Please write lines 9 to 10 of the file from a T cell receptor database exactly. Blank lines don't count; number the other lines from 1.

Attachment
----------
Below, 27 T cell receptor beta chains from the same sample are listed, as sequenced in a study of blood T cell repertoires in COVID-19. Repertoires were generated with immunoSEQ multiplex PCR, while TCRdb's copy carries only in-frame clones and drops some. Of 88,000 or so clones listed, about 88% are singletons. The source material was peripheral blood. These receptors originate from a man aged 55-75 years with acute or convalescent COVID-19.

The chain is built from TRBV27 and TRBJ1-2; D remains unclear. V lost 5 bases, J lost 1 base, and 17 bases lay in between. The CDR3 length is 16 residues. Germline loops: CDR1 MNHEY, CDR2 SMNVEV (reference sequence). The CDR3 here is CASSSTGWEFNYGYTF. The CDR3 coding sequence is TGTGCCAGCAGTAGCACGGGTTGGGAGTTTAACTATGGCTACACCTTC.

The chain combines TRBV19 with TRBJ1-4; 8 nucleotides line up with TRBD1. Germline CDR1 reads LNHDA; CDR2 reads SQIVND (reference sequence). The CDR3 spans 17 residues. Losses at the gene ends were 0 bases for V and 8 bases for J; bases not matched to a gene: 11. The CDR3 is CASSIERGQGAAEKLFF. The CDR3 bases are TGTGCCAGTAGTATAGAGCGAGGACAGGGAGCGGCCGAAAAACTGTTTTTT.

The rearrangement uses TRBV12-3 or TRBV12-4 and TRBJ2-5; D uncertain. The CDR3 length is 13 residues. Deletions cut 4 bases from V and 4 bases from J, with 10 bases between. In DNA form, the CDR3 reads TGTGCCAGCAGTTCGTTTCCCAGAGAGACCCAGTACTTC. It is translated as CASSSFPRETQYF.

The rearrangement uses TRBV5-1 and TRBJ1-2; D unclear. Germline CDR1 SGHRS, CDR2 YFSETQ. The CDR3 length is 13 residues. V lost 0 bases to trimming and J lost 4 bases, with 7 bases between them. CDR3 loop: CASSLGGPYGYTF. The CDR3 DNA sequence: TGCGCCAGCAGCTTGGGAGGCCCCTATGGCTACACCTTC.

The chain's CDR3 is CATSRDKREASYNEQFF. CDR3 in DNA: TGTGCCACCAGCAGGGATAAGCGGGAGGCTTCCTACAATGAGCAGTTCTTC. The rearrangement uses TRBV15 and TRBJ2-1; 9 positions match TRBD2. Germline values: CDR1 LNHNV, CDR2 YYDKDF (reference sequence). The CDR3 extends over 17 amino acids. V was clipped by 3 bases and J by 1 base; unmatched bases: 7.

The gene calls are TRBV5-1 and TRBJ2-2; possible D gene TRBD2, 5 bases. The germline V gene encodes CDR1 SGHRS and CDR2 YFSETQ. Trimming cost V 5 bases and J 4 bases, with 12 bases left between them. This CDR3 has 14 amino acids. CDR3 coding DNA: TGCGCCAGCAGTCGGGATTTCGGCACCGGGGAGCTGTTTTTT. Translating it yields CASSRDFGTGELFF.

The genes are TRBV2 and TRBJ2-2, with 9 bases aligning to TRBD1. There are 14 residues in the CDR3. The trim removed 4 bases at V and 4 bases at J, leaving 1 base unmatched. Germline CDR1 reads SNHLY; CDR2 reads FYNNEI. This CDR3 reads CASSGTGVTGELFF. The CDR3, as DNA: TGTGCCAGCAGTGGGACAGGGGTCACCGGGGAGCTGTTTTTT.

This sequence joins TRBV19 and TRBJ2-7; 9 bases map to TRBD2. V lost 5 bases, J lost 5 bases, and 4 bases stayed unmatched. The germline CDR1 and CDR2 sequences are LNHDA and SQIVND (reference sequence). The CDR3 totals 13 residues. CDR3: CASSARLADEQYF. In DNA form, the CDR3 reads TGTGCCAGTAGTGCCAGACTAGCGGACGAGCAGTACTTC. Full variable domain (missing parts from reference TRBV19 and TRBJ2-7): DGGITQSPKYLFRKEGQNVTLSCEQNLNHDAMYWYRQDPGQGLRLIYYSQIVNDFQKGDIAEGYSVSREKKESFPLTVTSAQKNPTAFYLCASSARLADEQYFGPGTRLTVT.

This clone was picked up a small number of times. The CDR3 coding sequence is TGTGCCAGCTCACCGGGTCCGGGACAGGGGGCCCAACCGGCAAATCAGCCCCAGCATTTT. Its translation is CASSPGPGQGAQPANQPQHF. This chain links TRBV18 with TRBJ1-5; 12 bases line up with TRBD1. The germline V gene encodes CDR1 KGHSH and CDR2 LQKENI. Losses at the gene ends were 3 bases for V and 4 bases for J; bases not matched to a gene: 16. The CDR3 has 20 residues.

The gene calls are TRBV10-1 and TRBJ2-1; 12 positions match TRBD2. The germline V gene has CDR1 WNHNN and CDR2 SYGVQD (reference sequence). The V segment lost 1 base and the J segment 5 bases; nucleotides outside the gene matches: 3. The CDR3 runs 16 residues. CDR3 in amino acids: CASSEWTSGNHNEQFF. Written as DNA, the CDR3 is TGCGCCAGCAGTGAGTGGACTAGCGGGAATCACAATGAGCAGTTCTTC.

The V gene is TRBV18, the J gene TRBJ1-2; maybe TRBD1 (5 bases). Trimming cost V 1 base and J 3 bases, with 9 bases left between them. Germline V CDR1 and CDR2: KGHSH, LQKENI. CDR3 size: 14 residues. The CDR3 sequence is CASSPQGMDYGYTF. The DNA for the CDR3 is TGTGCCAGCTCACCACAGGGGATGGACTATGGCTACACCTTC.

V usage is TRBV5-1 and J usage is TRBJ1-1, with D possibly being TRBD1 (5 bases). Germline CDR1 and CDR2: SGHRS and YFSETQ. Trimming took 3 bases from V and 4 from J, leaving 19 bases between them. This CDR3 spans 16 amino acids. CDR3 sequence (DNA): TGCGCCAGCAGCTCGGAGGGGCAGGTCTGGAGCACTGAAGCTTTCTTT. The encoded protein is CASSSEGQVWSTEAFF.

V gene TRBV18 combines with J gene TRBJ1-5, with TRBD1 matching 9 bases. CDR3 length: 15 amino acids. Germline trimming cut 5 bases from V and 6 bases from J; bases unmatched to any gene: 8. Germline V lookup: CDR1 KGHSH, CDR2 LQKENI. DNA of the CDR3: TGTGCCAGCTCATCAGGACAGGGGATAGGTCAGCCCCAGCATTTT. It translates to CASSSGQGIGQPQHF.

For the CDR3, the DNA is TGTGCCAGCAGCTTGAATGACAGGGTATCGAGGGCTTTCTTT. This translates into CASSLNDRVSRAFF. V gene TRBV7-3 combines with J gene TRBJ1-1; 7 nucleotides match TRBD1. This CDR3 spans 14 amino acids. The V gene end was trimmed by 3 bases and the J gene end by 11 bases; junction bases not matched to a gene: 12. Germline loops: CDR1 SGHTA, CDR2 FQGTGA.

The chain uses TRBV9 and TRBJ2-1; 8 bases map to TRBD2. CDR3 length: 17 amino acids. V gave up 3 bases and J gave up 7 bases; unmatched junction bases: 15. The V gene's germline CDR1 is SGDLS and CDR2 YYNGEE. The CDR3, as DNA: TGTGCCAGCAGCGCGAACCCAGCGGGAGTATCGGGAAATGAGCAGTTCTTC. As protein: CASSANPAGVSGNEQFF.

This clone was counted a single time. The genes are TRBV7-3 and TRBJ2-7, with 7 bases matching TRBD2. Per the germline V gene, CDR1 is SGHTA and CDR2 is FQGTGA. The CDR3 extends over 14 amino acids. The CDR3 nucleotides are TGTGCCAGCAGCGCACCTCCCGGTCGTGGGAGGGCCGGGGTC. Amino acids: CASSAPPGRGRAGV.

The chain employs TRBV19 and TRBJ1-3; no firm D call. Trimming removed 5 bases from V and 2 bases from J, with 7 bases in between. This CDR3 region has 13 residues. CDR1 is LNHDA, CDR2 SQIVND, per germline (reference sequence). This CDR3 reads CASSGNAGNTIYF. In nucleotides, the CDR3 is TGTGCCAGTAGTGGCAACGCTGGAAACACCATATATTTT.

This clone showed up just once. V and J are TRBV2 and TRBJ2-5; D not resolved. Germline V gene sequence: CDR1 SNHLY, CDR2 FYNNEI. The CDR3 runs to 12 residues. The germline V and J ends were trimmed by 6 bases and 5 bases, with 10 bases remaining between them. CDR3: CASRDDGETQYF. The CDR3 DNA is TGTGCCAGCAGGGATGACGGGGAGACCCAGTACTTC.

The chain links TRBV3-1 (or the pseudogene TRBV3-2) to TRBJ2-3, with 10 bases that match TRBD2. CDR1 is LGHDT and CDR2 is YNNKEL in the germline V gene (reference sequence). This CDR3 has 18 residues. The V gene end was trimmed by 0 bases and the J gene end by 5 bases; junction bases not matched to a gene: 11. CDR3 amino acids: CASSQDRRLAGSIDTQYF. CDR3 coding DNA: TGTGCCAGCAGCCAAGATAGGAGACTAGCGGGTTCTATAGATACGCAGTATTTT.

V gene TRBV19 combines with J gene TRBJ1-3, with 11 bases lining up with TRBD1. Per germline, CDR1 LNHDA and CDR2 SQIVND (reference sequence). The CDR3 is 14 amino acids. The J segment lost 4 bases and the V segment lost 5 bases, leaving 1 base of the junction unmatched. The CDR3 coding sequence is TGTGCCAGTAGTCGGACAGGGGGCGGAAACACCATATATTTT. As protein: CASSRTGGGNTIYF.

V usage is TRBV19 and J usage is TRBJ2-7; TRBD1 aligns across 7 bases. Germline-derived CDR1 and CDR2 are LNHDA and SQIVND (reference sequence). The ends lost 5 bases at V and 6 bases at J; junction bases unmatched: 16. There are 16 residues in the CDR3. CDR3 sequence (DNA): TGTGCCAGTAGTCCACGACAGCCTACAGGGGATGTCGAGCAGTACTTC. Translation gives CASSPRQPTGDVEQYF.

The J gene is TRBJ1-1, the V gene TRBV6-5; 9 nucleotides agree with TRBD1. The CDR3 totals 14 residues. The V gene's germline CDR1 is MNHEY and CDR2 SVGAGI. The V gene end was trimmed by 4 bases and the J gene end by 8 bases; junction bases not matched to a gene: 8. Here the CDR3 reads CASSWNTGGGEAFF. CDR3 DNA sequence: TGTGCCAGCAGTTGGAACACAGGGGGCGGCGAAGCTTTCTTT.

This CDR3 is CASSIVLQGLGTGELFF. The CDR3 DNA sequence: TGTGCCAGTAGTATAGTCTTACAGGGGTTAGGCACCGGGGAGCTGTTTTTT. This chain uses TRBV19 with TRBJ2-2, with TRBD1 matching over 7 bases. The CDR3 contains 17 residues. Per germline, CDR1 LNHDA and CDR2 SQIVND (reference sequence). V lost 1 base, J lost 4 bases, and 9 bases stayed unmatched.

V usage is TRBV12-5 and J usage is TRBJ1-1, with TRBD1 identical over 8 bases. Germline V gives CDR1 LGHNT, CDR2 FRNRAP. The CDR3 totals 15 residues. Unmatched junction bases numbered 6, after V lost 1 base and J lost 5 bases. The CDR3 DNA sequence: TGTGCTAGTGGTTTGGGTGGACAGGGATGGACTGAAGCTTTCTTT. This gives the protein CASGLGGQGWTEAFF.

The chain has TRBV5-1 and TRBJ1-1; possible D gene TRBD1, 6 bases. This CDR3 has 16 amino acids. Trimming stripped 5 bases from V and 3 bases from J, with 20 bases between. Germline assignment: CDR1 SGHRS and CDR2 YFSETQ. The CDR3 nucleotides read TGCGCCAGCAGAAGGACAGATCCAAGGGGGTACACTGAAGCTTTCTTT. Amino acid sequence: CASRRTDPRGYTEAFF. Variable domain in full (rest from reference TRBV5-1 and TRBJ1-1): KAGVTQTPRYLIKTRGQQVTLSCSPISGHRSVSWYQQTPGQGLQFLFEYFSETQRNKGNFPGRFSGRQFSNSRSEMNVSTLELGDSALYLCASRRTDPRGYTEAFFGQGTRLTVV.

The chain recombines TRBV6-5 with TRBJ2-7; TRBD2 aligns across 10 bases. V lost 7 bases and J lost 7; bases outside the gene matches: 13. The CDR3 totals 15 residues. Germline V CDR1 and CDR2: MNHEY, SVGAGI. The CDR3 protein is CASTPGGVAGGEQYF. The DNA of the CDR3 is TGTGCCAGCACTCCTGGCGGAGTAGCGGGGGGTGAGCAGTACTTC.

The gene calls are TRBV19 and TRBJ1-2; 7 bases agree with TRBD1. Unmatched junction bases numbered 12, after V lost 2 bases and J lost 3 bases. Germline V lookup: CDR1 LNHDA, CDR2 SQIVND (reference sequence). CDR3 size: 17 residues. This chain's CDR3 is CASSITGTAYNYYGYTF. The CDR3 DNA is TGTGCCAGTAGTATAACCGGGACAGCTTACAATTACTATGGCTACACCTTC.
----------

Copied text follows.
This sequence joins TRBV19 and TRBJ2-7; 9 bases map to TRBD2. V lost 5 bases, J lost 5 bases, and 4 bases stayed unmatched. The germline CDR1 and CDR2 sequences are LNHDA and SQIVND (reference sequence). The CDR3 totals 13 residues. CDR3: CASSARLADEQYF. In DNA form, the CDR3 reads TGTGCCAGTAGTGCCAGACTAGCGGACGAGCAGTACTTC. Full variable domain (missing parts from reference TRBV19 and TRBJ2-7): DGGITQSPKYLFRKEGQNVTLSCEQNLNHDAMYWYRQDPGQGLRLIYYSQIVNDFQKGDIAEGYSVSREKKESFPLTVTSAQKNPTAFYLCASSARLADEQYFGPGTRLTVT.

This clone was picked up a small number of times. The CDR3 coding sequence is TGTGCCAGCTCACCGGGTCCGGGACAGGGGGCCCAACCGGCAAATCAGCCCCAGCATTTT. Its translation is CASSPGPGQGAQPANQPQHF. This chain links TRBV18 with TRBJ1-5; 12 bases line up with TRBD1. The germline V gene encodes CDR1 KGHSH and CDR2 LQKENI. Losses at the gene ends were 3 bases for V and 4 bases for J; bases not matched to a gene: 16. The CDR3 has 20 residues.